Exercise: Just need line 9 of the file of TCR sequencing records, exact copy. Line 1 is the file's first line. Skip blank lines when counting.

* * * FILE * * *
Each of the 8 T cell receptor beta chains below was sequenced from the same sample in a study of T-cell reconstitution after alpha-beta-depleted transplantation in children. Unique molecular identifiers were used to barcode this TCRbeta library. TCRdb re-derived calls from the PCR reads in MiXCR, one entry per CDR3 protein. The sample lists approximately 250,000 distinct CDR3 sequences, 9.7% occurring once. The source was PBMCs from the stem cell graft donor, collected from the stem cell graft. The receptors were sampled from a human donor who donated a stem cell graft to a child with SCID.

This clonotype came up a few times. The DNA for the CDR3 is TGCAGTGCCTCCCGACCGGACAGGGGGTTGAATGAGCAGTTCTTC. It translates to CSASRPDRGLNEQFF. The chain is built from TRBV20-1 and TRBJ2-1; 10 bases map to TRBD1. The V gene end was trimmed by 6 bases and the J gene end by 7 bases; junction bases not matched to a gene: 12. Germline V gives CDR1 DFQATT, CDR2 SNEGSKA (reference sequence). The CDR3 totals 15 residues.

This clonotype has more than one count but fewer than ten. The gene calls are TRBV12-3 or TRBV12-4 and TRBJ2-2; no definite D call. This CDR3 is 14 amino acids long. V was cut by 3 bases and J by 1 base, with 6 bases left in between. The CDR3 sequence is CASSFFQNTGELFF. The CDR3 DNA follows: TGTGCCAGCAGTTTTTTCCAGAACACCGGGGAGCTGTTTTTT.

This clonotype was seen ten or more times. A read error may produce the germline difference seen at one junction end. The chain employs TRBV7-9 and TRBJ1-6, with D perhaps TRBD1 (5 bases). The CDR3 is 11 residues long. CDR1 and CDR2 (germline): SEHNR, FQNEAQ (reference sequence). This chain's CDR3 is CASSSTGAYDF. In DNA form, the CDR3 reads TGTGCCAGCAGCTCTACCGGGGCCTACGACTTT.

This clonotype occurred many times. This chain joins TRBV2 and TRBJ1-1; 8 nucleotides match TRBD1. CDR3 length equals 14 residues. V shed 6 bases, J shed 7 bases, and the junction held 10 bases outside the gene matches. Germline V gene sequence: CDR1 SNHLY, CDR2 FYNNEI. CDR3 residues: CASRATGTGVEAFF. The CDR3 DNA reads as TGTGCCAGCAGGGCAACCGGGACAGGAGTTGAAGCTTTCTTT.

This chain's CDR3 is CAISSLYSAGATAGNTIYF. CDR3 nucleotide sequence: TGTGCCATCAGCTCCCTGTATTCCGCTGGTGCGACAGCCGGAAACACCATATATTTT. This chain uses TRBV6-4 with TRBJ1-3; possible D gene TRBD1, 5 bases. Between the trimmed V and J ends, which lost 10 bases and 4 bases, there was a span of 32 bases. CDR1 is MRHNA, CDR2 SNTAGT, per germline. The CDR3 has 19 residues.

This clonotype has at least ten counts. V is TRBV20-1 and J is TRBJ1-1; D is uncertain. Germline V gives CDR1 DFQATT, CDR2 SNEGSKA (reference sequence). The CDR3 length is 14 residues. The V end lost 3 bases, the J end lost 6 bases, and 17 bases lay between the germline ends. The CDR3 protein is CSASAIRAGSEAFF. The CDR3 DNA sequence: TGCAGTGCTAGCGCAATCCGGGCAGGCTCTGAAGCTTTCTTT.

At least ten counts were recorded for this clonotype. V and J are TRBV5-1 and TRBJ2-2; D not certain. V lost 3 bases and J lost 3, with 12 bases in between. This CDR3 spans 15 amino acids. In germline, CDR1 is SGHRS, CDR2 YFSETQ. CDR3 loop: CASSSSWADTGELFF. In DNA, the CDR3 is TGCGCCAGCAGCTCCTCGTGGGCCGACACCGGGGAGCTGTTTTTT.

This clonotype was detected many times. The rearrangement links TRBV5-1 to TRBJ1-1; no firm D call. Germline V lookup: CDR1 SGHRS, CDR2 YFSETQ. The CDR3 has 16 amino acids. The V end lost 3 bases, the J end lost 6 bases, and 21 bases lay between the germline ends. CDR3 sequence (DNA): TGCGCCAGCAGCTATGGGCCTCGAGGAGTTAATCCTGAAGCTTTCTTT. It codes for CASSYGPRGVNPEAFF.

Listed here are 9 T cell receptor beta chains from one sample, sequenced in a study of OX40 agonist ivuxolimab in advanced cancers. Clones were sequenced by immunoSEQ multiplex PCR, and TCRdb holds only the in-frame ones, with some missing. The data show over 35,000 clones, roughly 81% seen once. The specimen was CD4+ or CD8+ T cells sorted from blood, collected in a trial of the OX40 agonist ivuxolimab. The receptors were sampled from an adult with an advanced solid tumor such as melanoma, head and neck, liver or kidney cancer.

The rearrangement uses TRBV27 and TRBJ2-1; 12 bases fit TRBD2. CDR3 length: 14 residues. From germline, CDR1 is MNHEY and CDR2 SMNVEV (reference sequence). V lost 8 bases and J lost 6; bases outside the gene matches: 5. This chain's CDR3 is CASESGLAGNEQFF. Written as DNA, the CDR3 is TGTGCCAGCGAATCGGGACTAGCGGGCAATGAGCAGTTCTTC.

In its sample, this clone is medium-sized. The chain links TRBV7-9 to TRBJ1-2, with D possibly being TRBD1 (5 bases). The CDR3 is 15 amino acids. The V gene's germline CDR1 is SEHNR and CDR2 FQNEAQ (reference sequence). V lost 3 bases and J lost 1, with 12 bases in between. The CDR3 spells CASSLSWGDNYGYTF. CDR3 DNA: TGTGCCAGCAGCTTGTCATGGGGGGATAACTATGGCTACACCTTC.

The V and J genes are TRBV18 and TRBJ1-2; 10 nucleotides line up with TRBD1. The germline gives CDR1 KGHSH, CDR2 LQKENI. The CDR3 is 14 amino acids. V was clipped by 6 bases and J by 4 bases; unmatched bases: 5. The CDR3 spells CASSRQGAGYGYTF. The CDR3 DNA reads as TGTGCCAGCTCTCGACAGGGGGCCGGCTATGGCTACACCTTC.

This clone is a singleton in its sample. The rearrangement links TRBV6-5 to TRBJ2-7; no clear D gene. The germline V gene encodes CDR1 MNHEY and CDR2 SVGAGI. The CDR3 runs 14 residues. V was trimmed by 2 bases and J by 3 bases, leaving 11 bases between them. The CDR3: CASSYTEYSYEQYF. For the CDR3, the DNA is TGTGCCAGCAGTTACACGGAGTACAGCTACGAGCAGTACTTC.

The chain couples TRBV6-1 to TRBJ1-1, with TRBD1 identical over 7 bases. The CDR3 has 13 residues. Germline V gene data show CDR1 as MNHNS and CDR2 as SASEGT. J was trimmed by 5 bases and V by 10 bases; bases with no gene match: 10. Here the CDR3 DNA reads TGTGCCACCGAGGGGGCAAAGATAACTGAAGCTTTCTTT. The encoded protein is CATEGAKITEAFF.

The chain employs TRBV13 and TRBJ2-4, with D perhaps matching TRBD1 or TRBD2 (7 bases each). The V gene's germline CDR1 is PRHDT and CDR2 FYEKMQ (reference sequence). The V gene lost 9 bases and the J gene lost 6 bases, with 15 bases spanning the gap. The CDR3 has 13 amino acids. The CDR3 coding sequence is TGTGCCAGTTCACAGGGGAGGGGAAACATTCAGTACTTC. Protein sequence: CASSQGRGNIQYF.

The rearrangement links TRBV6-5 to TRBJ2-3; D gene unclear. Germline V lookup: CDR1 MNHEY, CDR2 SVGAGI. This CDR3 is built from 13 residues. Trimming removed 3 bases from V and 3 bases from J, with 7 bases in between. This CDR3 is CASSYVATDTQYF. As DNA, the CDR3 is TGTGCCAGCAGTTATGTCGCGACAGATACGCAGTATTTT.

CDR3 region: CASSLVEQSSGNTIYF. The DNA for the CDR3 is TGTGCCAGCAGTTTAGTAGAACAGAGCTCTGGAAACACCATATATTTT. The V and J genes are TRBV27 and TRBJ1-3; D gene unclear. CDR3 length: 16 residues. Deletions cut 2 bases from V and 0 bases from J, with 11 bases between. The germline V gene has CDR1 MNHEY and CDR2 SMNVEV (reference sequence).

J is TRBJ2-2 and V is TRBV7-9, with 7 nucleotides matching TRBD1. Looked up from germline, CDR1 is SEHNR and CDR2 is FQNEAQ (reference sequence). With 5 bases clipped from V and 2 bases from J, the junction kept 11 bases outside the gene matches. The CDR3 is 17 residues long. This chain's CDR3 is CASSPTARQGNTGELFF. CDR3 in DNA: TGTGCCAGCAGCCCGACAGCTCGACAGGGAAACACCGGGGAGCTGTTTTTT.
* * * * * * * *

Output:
This clonotype was detected many times. The rearrangement links TRBV5-1 to TRBJ1-1; no firm D call. Germline V lookup: CDR1 SGHRS, CDR2 YFSETQ. The CDR3 has 16 amino acids. The V end lost 3 bases, the J end lost 6 bases, and 21 bases lay between the germline ends. CDR3 sequence (DNA): TGCGCCAGCAGCTATGGGCCTCGAGGAGTTAATCCTGAAGCTTTCTTT. It codes for CASSYGPRGVNPEAFF.